And Vancouver, Canada will now require zero emissions from any new buildings by 2030, according to a new plan adopted last month. All new city-owned and Vancouver Affordable Housing Agency projects will be built to certified passive house standards, according to the plan, which did not include details about retrofits for existing buildings.

To achieve the zero-emission objective, the city will focus on making building envelopes more efficient. It will also consider district heating systems and shared infrastructure for heating and cooling multiple buildings in dense urban areas, says the National Observer.

And in February, Vancouver launched a new $1 million fund to help spark energy efficiency upgrades in buildings. It will also fund a non-governmental Zero Emissions Building Centre of Excellence to help gather and spread the knowledge needed to complete zero-emission buildings.

Cities Adopt Zero Waste Goals

The city of Dallas is recycling at just half the rate it set as a goal in a  ”Zero Waste” plan that City Hall approved three years ago, according to the Dallas News.

The plan’s first benchmark calls for getting Dallas residents and companies to send 40 percent of their waste through recycling or re-use channels by 2020. The city is currently at about 21 percent.

Now, Dallas is considering mandatory recycling for multifamily and commercial buildings if the voluntary program can’t meet its goals, says a director in the city’s Sanitation Services Department.

In December, the city agreed to a public-private partnership with Spanish construction company FCC to build and operate a new recycling facility at a landfill in southern Dallas.  The state-of-the-art automatic sorting plant will recycle thousands of tonnes of paper, cardboard, glass, plastic, metals, etc.

San Francisco and New York City are two other major cities with zero waste goals, says Steven Cohen, executive director of the Columbia Earth Institute, in an analysis of the two policies. San Francisco is aiming for zero waste by 2020, while New York’s goal is 2030.

Innovative Waste-to-Value Projects

Chester, Nova Scotia and Sustane Technologies will build a new $16 million plastic bag waste-to-energy plant in Nova Scotia. Sustane will convert 90 percent of Chester’s black bag garbage into biomass pellets, recyclable materials, and eventually diesel fuel. The facility will be the first of its kind in North America and debut technology found nowhere else in the world, says Peter Vinall, co-founder and CEO of Sustane. Vinall says the ultimate goal is for Chester to reduce greenhouse gas emissions and never need a landfill again, according to CBC News. In February, Sustane won a $225,000 seed investment from Innovacorp to commercialize its technology.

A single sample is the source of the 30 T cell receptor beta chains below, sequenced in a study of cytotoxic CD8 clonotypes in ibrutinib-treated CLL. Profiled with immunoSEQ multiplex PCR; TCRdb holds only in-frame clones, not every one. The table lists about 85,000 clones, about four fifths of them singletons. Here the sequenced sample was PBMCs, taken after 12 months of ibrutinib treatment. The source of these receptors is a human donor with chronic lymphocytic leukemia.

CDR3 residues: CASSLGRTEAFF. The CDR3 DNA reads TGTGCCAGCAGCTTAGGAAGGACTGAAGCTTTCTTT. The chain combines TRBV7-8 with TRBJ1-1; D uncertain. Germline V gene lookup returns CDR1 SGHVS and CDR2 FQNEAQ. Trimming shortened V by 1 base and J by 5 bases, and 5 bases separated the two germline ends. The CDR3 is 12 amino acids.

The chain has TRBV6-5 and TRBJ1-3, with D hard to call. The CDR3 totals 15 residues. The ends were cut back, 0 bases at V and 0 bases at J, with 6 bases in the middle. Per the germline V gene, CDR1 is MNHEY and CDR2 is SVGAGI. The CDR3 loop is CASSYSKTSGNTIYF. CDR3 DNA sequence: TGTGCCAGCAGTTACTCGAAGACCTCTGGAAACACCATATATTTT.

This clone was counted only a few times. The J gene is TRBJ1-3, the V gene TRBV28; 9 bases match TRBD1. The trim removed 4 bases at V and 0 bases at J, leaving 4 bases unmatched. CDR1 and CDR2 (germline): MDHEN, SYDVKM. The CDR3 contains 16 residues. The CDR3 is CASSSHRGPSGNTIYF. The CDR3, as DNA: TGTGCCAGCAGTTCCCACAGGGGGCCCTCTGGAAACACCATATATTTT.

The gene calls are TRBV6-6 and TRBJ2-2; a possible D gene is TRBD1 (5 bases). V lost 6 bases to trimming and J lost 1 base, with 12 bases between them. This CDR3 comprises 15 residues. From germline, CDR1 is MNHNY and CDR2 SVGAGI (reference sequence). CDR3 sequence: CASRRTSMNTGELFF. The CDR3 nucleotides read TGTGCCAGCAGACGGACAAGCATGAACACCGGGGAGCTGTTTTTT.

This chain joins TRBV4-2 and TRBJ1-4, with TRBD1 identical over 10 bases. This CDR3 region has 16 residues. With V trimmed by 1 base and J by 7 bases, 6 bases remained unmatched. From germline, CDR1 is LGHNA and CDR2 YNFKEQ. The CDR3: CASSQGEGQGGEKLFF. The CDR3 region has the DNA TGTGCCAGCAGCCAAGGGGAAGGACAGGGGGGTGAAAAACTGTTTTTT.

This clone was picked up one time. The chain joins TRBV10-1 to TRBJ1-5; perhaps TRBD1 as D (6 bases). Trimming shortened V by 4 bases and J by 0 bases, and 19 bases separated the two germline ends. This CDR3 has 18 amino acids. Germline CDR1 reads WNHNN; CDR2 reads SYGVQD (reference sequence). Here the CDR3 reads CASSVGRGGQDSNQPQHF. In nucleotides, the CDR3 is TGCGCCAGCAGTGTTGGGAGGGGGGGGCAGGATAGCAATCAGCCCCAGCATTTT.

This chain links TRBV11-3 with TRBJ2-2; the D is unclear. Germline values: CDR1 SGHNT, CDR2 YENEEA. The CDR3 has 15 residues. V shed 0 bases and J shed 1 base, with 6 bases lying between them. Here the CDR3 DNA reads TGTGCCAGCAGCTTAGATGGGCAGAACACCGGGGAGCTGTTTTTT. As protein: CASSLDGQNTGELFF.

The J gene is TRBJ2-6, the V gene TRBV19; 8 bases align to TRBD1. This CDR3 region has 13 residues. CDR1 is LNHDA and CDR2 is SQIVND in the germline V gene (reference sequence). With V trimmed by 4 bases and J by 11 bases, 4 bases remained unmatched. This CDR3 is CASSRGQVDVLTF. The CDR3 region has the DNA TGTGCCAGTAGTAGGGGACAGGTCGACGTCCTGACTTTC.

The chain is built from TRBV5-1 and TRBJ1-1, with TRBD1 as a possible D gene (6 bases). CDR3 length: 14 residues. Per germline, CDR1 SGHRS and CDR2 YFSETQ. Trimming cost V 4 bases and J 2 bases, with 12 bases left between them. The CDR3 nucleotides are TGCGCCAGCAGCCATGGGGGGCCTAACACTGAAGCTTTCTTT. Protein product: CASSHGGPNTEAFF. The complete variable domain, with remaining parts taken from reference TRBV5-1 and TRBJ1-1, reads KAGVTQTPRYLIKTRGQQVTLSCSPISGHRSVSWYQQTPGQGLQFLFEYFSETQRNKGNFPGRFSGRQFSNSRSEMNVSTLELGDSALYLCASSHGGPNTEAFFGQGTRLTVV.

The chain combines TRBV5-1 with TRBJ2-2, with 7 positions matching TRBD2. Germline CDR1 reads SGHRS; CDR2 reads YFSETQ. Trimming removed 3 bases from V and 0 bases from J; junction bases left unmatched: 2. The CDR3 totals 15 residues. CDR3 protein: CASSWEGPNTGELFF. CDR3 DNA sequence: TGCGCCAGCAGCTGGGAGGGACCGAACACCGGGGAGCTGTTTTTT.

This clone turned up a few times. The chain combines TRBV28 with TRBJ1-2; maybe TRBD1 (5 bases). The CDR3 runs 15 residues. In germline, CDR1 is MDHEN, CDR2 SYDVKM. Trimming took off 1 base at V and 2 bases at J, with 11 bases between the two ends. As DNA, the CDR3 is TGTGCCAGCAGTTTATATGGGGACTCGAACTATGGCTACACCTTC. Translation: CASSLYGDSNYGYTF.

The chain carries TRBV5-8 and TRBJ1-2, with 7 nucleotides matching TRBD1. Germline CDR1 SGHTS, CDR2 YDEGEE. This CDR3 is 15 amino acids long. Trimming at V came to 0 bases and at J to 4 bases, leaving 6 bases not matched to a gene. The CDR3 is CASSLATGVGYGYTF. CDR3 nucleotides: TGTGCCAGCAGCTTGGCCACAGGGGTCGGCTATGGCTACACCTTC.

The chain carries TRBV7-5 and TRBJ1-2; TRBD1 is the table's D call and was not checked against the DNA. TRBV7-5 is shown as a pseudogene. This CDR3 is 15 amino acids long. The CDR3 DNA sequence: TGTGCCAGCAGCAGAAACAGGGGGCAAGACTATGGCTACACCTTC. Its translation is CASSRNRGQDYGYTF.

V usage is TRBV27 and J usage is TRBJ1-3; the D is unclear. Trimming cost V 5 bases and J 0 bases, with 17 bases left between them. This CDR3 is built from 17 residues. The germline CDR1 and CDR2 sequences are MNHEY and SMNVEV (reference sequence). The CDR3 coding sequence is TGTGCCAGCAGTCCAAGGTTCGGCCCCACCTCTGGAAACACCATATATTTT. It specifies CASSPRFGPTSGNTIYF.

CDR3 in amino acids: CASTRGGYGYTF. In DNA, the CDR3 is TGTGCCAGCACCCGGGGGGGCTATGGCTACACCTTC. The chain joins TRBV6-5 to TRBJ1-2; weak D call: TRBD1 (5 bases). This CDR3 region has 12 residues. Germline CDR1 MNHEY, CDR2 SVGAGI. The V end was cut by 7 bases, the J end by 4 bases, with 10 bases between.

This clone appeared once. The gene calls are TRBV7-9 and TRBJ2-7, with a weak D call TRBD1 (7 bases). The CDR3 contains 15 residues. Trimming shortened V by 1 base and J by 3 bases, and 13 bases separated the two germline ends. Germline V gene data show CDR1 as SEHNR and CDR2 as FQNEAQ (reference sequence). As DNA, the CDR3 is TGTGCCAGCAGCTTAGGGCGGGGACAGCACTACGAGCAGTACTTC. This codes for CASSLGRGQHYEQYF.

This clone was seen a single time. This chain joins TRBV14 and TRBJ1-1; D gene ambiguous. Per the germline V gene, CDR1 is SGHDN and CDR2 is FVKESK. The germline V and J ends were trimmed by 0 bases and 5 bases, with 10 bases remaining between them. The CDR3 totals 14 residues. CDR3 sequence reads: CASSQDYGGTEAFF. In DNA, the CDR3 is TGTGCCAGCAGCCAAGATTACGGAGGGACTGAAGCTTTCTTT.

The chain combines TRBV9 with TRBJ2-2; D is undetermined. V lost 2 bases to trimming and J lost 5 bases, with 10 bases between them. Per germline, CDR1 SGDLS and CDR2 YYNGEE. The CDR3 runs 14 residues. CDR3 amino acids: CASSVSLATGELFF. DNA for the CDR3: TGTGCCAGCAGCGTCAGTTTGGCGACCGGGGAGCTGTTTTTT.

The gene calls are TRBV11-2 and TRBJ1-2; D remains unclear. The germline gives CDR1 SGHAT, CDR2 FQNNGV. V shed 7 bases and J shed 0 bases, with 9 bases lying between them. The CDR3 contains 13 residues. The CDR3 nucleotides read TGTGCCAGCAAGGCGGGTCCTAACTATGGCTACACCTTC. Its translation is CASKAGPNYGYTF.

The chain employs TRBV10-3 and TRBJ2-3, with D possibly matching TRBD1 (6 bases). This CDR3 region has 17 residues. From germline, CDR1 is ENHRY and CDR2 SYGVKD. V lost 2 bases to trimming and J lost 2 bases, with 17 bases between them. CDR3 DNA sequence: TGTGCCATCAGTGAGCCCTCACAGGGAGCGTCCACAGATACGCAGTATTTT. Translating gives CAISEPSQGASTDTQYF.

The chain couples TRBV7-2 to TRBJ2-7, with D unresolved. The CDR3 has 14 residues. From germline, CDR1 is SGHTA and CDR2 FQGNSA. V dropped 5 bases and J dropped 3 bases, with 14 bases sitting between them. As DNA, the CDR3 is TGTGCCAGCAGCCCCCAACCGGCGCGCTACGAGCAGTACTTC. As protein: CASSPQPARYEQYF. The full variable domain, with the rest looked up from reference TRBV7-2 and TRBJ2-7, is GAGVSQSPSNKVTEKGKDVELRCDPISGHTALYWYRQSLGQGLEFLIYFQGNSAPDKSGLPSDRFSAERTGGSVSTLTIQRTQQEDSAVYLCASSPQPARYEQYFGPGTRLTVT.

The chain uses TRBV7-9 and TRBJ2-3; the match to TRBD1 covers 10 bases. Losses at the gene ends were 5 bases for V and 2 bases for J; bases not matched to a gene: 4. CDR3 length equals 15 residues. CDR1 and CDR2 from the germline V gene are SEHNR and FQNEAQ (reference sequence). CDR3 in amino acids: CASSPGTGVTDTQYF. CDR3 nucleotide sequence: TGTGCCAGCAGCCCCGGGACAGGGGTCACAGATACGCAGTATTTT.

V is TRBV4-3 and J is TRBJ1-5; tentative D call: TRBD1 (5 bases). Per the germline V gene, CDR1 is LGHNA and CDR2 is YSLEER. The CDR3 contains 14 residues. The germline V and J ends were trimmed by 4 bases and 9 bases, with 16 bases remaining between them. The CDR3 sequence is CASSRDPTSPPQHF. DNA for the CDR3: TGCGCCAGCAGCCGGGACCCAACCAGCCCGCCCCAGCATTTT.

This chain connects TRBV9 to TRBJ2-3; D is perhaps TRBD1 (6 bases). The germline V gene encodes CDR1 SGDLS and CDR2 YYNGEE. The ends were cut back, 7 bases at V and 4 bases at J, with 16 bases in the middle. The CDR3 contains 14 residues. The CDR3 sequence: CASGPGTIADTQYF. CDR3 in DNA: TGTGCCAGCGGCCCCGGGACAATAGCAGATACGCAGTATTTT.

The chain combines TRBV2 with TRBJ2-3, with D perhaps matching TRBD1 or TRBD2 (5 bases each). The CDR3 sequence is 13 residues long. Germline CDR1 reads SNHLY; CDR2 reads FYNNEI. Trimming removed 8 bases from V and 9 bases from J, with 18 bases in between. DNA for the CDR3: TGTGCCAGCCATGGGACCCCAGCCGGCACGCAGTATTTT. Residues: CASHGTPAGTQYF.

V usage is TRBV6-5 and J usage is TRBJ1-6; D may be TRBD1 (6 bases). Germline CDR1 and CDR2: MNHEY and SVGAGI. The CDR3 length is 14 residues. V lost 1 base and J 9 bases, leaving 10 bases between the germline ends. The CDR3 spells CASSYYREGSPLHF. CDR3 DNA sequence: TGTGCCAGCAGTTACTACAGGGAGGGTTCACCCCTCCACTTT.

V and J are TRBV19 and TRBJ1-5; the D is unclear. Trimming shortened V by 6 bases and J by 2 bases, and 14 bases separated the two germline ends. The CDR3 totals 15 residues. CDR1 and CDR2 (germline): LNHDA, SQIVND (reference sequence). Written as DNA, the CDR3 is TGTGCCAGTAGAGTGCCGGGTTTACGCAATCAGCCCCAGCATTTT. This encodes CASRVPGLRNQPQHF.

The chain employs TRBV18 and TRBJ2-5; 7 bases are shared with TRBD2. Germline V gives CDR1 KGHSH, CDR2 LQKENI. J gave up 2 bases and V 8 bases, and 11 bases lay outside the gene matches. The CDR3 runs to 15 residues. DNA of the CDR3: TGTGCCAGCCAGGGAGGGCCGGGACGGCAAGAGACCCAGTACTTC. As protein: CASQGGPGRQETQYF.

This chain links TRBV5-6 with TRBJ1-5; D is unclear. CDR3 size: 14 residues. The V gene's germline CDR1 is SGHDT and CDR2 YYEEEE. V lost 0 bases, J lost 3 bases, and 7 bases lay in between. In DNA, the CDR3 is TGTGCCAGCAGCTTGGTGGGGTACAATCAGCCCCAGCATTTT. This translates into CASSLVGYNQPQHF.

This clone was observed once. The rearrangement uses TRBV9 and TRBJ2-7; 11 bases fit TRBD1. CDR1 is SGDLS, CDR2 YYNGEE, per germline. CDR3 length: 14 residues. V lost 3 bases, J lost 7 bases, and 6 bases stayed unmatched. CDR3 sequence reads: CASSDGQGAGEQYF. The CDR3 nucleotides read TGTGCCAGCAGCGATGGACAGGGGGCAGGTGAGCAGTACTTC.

The city of Phoenix and renewable energy firm Ameresco say they will develop a wastewater biogas-to-energy facility. Ameresco will design, construct, own, operate and maintain the facility, which will be built at a Phoenix-owned wastewater treatment plant. And in June, Ameresco received a $72.2 million contract to improve the energy efficiency of four federal buildings in Washington, D.C., including the headquarters of the U.S. Environmental Protection Agency.

Microgrids

Santa Monica, California, received a $1.5 million grant to design a microgrid that incorporates renewable energy, energy storage and electric vehicle charging and controls into the city. The funding comes from California’s Electric Program Investment Charge (EPIC) program, created to bring innovative clean energy ideas to market.

And a privately funded effort in Brooklyn, NY, called Brooklyn Microgrids, which launched in 2015, is developing a community microgrid that installs infrastructure, such as smart meters, solar panels, and energy storage, to enable a small network of buildings to operate independently from the utility grid.  The company completed its first microcrid transaction of solar power in the iconic Brooklyn neighborhood of Park Slope in April.